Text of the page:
LONDON – More passengers will be able to take advantage of Flybe’s Edinburgh to London-Heathrow service as more daily flights are added. The carrier will offer extra daily flights from March 31 next year, meaning up to five daily flights will operate on Weekdays and Sundays and up to four daily services on a Saturday.
This increases the seat count on offer for the route by a significant 56,000 annually.
Roy Kinnear, Flybe’s CCO noted how much of a “significant market” Scotland is for the airline, and how this route, in particular, has “grown from strength to strength since its 2017 launch”.
“This is another example of Flybe’s ongoing commitment to connecting regional communities and providing a convenient service to and from major hub airports giving customers seamless onward access to destinations across the world”, he said.
The new flight will depart Edinburgh at 12:00, arriving into London-Heathrow at 13:45. The return will then depart at 14:30, arriving back into Edinburgh for 16:05.
Gordon Dewar, CEO of Edinburgh Airport, stated that this extra flight will offer passengers “greater choice and flexibility when traveling between two of the UK’s capital cities”.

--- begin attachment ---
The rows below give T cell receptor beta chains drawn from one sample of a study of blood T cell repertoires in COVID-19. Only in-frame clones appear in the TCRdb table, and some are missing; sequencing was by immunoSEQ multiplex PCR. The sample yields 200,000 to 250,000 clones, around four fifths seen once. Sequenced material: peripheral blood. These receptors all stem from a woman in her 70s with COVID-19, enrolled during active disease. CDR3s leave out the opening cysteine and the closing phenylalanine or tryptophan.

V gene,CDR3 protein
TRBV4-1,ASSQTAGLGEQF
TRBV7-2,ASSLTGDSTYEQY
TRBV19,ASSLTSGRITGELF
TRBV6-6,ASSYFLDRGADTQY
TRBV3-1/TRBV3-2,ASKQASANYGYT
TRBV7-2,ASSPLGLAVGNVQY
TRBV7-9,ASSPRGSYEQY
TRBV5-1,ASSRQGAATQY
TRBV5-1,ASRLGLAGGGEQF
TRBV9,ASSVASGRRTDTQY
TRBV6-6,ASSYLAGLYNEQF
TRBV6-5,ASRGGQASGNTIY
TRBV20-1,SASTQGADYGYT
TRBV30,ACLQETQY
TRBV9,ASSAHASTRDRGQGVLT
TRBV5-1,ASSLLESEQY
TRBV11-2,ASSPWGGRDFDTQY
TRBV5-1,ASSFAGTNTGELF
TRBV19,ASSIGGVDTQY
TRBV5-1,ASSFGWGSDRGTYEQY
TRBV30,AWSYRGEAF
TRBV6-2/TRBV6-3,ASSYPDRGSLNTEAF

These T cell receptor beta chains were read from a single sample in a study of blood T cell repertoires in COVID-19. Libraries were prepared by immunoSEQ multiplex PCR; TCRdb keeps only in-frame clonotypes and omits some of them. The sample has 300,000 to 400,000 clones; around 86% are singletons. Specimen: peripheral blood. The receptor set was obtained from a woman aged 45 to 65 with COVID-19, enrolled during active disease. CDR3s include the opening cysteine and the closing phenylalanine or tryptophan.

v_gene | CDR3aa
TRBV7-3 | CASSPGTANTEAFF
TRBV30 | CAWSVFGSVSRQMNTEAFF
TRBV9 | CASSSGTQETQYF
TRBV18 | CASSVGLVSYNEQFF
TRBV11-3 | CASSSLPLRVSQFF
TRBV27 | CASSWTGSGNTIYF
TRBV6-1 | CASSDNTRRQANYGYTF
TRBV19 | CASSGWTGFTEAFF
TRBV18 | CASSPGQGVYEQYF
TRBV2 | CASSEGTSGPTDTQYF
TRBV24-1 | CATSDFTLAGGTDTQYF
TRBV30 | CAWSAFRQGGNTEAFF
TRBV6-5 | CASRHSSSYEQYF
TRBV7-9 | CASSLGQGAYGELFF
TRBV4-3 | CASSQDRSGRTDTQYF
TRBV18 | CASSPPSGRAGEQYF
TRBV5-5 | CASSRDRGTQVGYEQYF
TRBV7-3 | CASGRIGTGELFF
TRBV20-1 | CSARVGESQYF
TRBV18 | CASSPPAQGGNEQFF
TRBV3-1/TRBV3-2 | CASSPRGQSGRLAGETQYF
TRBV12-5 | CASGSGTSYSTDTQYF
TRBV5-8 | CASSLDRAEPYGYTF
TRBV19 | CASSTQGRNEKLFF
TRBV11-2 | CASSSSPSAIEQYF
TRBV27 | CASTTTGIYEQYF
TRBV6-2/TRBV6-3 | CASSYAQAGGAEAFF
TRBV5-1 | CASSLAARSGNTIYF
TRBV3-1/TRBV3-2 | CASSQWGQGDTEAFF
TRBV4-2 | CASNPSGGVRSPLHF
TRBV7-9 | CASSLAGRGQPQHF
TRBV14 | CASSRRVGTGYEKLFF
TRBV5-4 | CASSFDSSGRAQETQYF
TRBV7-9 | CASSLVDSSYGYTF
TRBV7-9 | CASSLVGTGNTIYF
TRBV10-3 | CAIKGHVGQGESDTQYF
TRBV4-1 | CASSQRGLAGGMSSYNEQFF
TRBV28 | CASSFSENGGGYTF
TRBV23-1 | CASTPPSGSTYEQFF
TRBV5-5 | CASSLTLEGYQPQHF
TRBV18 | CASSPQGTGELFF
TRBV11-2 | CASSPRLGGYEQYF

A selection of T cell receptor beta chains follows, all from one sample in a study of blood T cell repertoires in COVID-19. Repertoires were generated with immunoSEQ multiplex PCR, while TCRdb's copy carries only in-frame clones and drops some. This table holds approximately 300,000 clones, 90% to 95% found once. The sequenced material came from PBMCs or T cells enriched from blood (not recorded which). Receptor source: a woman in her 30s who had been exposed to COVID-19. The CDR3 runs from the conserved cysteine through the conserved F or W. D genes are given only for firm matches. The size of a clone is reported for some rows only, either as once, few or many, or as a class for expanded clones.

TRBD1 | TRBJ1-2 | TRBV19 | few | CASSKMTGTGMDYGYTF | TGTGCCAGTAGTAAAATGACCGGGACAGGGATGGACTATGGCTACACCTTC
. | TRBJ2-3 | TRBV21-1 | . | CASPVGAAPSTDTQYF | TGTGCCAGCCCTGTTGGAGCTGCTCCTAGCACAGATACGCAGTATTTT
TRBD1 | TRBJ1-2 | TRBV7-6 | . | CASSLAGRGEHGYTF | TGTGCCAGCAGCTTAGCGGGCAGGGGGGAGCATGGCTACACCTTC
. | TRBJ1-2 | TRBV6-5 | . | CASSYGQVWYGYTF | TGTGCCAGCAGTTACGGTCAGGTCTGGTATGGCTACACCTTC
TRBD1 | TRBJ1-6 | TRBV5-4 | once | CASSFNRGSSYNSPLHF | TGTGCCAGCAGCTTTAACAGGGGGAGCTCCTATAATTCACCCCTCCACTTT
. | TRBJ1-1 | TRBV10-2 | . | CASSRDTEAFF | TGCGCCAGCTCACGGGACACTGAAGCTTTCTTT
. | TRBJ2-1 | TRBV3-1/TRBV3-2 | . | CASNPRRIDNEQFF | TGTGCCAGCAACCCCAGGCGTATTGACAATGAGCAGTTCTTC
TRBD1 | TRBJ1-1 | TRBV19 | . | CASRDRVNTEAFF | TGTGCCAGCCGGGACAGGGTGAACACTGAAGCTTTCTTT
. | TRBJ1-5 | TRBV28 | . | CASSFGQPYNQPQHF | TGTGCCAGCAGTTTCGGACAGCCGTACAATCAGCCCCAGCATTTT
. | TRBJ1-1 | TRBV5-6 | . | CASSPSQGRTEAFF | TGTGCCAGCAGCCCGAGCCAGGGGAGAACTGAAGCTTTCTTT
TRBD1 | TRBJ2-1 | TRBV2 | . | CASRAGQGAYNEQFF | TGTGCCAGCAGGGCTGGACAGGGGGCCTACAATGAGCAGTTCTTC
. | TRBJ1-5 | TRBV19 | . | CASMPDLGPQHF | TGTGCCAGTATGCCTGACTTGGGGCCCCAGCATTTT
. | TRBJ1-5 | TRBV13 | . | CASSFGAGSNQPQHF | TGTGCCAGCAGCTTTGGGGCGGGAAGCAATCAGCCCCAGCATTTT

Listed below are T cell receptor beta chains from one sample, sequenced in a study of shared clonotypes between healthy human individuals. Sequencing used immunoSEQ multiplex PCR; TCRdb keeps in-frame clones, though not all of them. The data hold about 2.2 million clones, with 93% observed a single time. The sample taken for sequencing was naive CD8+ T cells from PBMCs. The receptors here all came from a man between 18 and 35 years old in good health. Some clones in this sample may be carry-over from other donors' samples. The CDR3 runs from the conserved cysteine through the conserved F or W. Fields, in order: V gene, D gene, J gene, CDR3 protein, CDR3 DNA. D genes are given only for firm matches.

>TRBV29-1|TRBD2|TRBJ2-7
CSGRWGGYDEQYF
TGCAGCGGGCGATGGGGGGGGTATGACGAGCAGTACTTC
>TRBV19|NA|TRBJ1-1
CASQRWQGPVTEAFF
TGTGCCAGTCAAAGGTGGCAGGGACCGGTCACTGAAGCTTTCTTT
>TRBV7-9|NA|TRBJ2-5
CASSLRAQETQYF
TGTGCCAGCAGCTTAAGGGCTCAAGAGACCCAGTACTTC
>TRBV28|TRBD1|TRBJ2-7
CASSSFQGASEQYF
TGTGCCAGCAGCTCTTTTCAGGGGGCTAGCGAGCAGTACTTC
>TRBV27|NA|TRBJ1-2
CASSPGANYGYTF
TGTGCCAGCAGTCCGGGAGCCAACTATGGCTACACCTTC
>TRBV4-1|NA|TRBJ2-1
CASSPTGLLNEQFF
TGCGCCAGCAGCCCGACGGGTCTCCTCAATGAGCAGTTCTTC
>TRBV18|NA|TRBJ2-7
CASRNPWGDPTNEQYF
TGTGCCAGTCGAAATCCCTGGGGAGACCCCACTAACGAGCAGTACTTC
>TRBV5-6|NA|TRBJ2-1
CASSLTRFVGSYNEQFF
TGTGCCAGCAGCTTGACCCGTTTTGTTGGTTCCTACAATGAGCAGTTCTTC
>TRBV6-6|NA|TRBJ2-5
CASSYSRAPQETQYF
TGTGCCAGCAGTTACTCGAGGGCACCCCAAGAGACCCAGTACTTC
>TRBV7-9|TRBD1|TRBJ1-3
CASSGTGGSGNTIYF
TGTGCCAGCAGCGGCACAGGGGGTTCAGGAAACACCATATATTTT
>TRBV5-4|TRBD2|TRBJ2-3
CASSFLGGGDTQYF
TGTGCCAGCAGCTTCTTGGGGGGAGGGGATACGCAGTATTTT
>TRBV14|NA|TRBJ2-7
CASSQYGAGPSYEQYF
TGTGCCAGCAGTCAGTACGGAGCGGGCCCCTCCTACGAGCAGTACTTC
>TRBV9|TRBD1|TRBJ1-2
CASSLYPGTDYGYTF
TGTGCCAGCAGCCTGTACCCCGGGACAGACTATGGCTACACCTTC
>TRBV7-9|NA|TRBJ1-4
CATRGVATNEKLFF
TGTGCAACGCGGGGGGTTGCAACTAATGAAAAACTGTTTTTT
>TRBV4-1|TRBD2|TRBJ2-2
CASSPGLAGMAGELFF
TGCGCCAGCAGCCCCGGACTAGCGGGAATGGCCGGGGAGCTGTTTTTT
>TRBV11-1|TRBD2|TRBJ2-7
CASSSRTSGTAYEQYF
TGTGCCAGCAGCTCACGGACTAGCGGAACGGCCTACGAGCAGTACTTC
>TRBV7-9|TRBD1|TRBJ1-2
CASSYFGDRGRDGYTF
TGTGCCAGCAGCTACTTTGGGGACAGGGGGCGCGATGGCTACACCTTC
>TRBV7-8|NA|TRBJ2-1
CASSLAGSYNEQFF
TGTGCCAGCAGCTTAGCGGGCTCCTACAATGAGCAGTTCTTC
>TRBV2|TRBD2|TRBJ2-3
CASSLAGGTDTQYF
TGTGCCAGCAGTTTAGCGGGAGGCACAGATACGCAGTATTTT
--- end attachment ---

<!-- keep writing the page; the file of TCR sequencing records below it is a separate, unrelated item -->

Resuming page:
“The domestic market is one that is consistently popular at Edinburgh Airport and we’re glad that Flybe has added to their offering to increase connectivity between Edinburgh, London and beyond”, he added.
This is the first level of positive news Flybe has had in the past few weeks, after it had announced it was putting itself for sale on the London Stock Exchange.
Main contenders at the moment stem with Virgin Atlantic, IAG, and Stobart Group, who will be battling it out for acquisition of the regional carrier.
Whoever acquires Flybe will have significant access to its well-established network.
Virgin Atlantic has had experience in the domestic market with its failed Little Red venture, which only lasted a few years before its closure.
For IAG, the conglomerate, could incorporate British Airways’ domestic portfolio with Flybe’s, to offer even further domestic connectivity in their list of destinations.
IAG, in particular, would appreciate a sale in its favor so then it can remove some of the competition in the UK domestic market and also take hold of some more valuable slots at Heathrow.
It will be interesting to see who is the higher bidder and whether the new owner is surprising or not.
It would not be surprising if IAG wins the battle, however, given its reasoning towards an established UK domestic market.
For Virgin Atlantic, though, it would be seen as another attempt to have a domestic presence, but would potentially struggle against the likes of British Airways who are already well-established in that field.
Only time will tell who Flybe will go for and what its next steps will be later down the line.